My flexibility is quite restricted. Being a tall person I find it quite difficult to raise my legs up past waist height in order to reach a tricky hold. This can be improved by me however by stretching more and taking part in more aerobic exercise.

Body Positioning

Another element of my flexibility is knowing how to position my body in order to stay on an awkward hold, for example a side pull, will enable me to climb for longer, pushing my levels of endurance.


I have difficulty trusting my climbing partners because they are either inexperienced, which is the case for my partner from home who has not had much climbing experience or they are quote a bit younger than me and quite immature and easily distracted.


I have trouble climbing long climbs or climbing for extended periods of time. This I feel can be improved by working on my flexibility which in turn will help to improve my body positioning allowing me to stay on holds longer resulting in me climbing for longer and pushing my endurance levels.


If I am able to visualise a climb before I climb it, something which I rarely do I would be able to improve my levels of coordination and would connect with holds more helping me to stay on the wall / crag for longer.


College Bouldering Wall

The college bouldering wall offers me a great opportunity to train. The wall is overhanging which helps me to build my upper body strength allowing me to climb stronger on vertical or slabby climbs. Tutors often use this wall and allow me to climb with them creating the perfect opportunity to try new routes and techniques and ultimately push my fitness levels and climbing grades.


(See above)

North East Climbing Venues

I live in Teesside very close to the Cleveland Hills, which accommodate some of the best climbing venues in the country. Further good climbing can be found at Sunderland's and Aycliffe's indoor walls and excellent outdoor venues found in the Lake District and the North of England.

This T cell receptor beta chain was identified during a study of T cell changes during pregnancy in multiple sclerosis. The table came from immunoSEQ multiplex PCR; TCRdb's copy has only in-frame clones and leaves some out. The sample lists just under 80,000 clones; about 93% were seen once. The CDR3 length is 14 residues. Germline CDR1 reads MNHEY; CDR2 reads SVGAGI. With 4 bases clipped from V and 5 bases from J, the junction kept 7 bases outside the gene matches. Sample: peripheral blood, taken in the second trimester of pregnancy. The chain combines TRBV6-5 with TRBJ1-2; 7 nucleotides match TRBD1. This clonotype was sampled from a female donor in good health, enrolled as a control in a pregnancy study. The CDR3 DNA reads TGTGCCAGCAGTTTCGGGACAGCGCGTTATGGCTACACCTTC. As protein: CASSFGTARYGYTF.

College Practical Sessions

Although the practical climbing sessions have now stopped in replacement of other activities they have proved to be a valuable source of information for me and have ultimately enabled me to go out on my own or with a climbing partner knowing that I am able to successfully and safely climb in or out of doors.

Own Equipment

Armed with the knowledge obtained from the practical sessions I have managed to gather together my own equipment, which I am now able to use to climb outside of college, helping me to continue to train after college, in the holidays and when I pass the course and go into my chosen career.



Not being able to drive I sometimes find it difficult to get to climbing venues, which are often in hard to reach, rural settings, something which prevents me from climbing on certain days.

Financial Situation

My financial situation is less than ideal. This can prevent me from using climbing venues where a fee is involved and prevents me from being able to pay for driving lessons which create the threat described above.

Lack of Knowledge

Although I have the basic knowledge to enable me to go out and climb on my own, there is a lot to know about rock climbing both technically and physically and this can prevent me from knowing certain 'trade secrets' which could enable me to progress at a quicker rate than I am at the present.

Bad Weather

The weather is an incontrollable element of my training. Bad weather has prevented or hindered my progress on several occasions, preventing me from climbing outdoors. Although simply going indoors as an alternative when the weather is bad, my financial situation and lack of access to transport can often prevent this.


Although I have had no serious injuries as a result of climbing this is a constant threat which could knock my training back to the start in the occurrence of a broken leg for example which can take up to six weeks to heal. Such an injury prevents further training and produces a weakness in that area and possible psychological damage.


By using a profile wheel and selecting my weakest and strongest attributes from that wheel I have been able to identify what I am good at and what needs my attention during training. Through highlighting these attributes I will now work towards maintaining my strengths, training my weaknesses, maximising my opportunities and minimising my threats in task two of The Reflective Practitioner. I will be able to do this by identifying my short term and long term goals and analysing these using SMART Targets.